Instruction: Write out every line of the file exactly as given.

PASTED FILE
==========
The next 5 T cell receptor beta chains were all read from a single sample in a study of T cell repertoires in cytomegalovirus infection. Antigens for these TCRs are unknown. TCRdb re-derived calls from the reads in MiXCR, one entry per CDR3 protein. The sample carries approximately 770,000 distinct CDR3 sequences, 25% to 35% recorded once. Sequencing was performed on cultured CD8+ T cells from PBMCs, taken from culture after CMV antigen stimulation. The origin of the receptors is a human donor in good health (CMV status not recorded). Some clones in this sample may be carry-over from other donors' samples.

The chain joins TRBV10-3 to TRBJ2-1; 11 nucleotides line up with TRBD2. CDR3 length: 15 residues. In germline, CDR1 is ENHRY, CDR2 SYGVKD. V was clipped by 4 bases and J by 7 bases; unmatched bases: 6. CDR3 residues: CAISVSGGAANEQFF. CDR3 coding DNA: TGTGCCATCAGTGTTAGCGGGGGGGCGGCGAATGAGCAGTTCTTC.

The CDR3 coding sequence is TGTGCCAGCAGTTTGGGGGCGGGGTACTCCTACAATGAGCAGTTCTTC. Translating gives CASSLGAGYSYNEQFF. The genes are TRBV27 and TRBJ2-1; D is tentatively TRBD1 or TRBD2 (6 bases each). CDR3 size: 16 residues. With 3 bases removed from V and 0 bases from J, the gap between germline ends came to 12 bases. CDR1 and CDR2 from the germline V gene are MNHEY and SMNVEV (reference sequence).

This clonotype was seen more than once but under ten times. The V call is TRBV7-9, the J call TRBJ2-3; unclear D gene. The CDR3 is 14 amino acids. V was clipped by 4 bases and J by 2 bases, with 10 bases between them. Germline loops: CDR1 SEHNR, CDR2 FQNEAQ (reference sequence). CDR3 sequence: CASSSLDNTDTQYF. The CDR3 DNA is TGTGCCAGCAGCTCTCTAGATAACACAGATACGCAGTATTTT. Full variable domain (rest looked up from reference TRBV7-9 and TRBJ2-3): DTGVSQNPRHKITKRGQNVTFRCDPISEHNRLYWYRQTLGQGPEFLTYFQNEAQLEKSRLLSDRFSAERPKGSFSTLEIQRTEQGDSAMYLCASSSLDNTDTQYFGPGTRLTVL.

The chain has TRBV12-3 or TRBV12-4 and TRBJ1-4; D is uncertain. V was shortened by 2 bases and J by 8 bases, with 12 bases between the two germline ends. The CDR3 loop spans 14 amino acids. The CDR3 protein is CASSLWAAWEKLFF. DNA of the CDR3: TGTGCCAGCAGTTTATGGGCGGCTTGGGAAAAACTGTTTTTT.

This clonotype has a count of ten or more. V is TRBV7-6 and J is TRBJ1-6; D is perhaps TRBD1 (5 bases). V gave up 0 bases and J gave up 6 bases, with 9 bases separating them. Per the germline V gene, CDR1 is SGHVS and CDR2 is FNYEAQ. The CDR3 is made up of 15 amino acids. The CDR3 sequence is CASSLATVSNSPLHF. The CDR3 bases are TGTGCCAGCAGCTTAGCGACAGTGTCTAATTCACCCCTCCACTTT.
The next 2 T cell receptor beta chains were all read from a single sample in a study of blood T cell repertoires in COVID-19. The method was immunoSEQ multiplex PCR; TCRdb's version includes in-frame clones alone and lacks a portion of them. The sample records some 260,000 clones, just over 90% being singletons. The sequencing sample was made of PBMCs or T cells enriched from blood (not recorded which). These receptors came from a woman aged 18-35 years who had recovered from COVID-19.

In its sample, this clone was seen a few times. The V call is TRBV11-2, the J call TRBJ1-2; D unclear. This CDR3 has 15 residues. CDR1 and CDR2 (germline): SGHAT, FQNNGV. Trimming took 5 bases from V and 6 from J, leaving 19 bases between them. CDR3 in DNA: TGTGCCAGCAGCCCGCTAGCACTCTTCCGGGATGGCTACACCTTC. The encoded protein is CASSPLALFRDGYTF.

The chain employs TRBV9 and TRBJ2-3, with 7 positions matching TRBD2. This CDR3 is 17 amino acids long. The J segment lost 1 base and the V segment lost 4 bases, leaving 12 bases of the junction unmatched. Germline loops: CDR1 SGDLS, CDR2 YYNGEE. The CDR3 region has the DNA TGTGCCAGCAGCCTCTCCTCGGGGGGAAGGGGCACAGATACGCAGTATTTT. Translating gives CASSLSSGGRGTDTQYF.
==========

The next 5 T cell receptor beta chains were all read from a single sample in a study of T cell repertoires in cytomegalovirus infection. Antigens for these TCRs are unknown. TCRdb re-derived calls from the reads in MiXCR, one entry per CDR3 protein. The sample carries approximately 770,000 distinct CDR3 sequences, 25% to 35% recorded once. Sequencing was performed on cultured CD8+ T cells from PBMCs, taken from culture after CMV antigen stimulation. The origin of the receptors is a human donor in good health (CMV status not recorded). Some clones in this sample may be carry-over from other donors' samples.

The chain joins TRBV10-3 to TRBJ2-1; 11 nucleotides line up with TRBD2. CDR3 length: 15 residues. In germline, CDR1 is ENHRY, CDR2 SYGVKD. V was clipped by 4 bases and J by 7 bases; unmatched bases: 6. CDR3 residues: CAISVSGGAANEQFF. CDR3 coding DNA: TGTGCCATCAGTGTTAGCGGGGGGGCGGCGAATGAGCAGTTCTTC.

The CDR3 coding sequence is TGTGCCAGCAGTTTGGGGGCGGGGTACTCCTACAATGAGCAGTTCTTC. Translating gives CASSLGAGYSYNEQFF. The genes are TRBV27 and TRBJ2-1; D is tentatively TRBD1 or TRBD2 (6 bases each). CDR3 size: 16 residues. With 3 bases removed from V and 0 bases from J, the gap between germline ends came to 12 bases. CDR1 and CDR2 from the germline V gene are MNHEY and SMNVEV (reference sequence).

This clonotype was seen more than once but under ten times. The V call is TRBV7-9, the J call TRBJ2-3; unclear D gene. The CDR3 is 14 amino acids. V was clipped by 4 bases and J by 2 bases, with 10 bases between them. Germline loops: CDR1 SEHNR, CDR2 FQNEAQ (reference sequence). CDR3 sequence: CASSSLDNTDTQYF. The CDR3 DNA is TGTGCCAGCAGCTCTCTAGATAACACAGATACGCAGTATTTT. Full variable domain (rest looked up from reference TRBV7-9 and TRBJ2-3): DTGVSQNPRHKITKRGQNVTFRCDPISEHNRLYWYRQTLGQGPEFLTYFQNEAQLEKSRLLSDRFSAERPKGSFSTLEIQRTEQGDSAMYLCASSSLDNTDTQYFGPGTRLTVL.

The chain has TRBV12-3 or TRBV12-4 and TRBJ1-4; D is uncertain. V was shortened by 2 bases and J by 8 bases, with 12 bases between the two germline ends. The CDR3 loop spans 14 amino acids. The CDR3 protein is CASSLWAAWEKLFF. DNA of the CDR3: TGTGCCAGCAGTTTATGGGCGGCTTGGGAAAAACTGTTTTTT.

This clonotype has a count of ten or more. V is TRBV7-6 and J is TRBJ1-6; D is perhaps TRBD1 (5 bases). V gave up 0 bases and J gave up 6 bases, with 9 bases separating them. Per the germline V gene, CDR1 is SGHVS and CDR2 is FNYEAQ. The CDR3 is made up of 15 amino acids. The CDR3 sequence is CASSLATVSNSPLHF. The CDR3 bases are TGTGCCAGCAGCTTAGCGACAGTGTCTAATTCACCCCTCCACTTT.
The next 2 T cell receptor beta chains were all read from a single sample in a study of blood T cell repertoires in COVID-19. The method was immunoSEQ multiplex PCR; TCRdb's version includes in-frame clones alone and lacks a portion of them. The sample records some 260,000 clones, just over 90% being singletons. The sequencing sample was made of PBMCs or T cells enriched from blood (not recorded which). These receptors came from a woman aged 18-35 years who had recovered from COVID-19.

In its sample, this clone was seen a few times. The V call is TRBV11-2, the J call TRBJ1-2; D unclear. This CDR3 has 15 residues. CDR1 and CDR2 (germline): SGHAT, FQNNGV. Trimming took 5 bases from V and 6 from J, leaving 19 bases between them. CDR3 in DNA: TGTGCCAGCAGCCCGCTAGCACTCTTCCGGGATGGCTACACCTTC. The encoded protein is CASSPLALFRDGYTF.

The chain employs TRBV9 and TRBJ2-3, with 7 positions matching TRBD2. This CDR3 is 17 amino acids long. The J segment lost 1 base and the V segment lost 4 bases, leaving 12 bases of the junction unmatched. Germline loops: CDR1 SGDLS, CDR2 YYNGEE. The CDR3 region has the DNA TGTGCCAGCAGCCTCTCCTCGGGGGGAAGGGGCACAGATACGCAGTATTTT. Translating gives CASSLSSGGRGTDTQYF.